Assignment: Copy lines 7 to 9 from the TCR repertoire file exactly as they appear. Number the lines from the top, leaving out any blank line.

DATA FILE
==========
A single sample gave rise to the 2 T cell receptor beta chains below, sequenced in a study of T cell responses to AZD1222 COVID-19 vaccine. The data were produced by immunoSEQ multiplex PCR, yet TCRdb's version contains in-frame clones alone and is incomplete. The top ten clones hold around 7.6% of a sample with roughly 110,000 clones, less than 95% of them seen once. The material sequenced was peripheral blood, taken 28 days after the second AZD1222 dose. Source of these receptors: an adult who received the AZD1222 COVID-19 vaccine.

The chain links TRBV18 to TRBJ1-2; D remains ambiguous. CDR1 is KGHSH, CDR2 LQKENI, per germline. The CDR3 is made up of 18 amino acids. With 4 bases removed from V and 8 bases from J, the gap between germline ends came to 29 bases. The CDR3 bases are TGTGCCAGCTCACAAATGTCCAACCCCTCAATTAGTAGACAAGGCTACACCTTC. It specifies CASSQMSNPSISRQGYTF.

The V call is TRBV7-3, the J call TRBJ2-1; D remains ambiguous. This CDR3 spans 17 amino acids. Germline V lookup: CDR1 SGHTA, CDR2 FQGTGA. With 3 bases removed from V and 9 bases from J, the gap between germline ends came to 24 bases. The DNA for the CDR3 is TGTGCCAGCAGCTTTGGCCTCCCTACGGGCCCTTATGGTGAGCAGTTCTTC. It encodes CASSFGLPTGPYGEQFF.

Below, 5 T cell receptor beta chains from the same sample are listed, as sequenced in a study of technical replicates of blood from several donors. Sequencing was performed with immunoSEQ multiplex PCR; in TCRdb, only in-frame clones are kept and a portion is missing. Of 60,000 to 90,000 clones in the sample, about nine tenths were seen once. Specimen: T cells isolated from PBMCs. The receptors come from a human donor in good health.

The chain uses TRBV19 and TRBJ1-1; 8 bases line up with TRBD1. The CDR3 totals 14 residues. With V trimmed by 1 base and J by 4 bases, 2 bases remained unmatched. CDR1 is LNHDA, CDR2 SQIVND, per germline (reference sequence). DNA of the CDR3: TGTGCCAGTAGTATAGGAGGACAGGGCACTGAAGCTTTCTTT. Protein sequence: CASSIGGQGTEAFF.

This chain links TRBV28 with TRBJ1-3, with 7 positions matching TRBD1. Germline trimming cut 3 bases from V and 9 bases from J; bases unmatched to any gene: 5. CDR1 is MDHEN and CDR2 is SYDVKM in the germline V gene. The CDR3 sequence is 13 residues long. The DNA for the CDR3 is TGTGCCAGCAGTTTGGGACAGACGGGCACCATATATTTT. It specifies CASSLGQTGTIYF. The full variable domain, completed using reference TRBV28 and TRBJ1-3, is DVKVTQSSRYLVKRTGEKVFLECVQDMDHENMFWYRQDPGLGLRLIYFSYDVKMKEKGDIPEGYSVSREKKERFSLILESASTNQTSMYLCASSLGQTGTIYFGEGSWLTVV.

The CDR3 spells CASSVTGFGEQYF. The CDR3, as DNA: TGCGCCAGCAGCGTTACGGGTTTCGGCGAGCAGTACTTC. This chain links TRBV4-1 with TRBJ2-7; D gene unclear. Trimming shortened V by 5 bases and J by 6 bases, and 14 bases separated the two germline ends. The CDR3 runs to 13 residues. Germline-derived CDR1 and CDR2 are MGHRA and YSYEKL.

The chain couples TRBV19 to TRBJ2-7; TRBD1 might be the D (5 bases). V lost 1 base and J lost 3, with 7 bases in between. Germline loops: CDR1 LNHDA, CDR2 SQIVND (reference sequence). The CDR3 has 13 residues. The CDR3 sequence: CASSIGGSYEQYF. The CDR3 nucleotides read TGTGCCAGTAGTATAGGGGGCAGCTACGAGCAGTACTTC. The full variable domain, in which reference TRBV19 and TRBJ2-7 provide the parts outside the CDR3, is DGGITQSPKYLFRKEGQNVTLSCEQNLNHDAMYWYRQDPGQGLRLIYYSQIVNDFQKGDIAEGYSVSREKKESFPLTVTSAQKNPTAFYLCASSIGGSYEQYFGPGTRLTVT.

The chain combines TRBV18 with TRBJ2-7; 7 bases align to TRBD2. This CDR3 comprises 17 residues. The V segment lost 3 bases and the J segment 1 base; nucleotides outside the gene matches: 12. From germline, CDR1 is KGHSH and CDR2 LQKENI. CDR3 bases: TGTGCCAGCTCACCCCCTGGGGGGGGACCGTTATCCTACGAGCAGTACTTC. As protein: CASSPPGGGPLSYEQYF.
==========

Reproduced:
The CDR3 spells CASSVTGFGEQYF. The CDR3, as DNA: TGCGCCAGCAGCGTTACGGGTTTCGGCGAGCAGTACTTC. This chain links TRBV4-1 with TRBJ2-7; D gene unclear. Trimming shortened V by 5 bases and J by 6 bases, and 14 bases separated the two germline ends. The CDR3 runs to 13 residues. Germline-derived CDR1 and CDR2 are MGHRA and YSYEKL.

The chain couples TRBV19 to TRBJ2-7; TRBD1 might be the D (5 bases). V lost 1 base and J lost 3, with 7 bases in between. Germline loops: CDR1 LNHDA, CDR2 SQIVND (reference sequence). The CDR3 has 13 residues. The CDR3 sequence: CASSIGGSYEQYF. The CDR3 nucleotides read TGTGCCAGTAGTATAGGGGGCAGCTACGAGCAGTACTTC. The full variable domain, in which reference TRBV19 and TRBJ2-7 provide the parts outside the CDR3, is DGGITQSPKYLFRKEGQNVTLSCEQNLNHDAMYWYRQDPGQGLRLIYYSQIVNDFQKGDIAEGYSVSREKKESFPLTVTSAQKNPTAFYLCASSIGGSYEQYFGPGTRLTVT.

The chain combines TRBV18 with TRBJ2-7; 7 bases align to TRBD2. This CDR3 comprises 17 residues. The V segment lost 3 bases and the J segment 1 base; nucleotides outside the gene matches: 12. From germline, CDR1 is KGHSH and CDR2 LQKENI. CDR3 bases: TGTGCCAGCTCACCCCCTGGGGGGGGACCGTTATCCTACGAGCAGTACTTC. As protein: CASSPPGGGPLSYEQYF.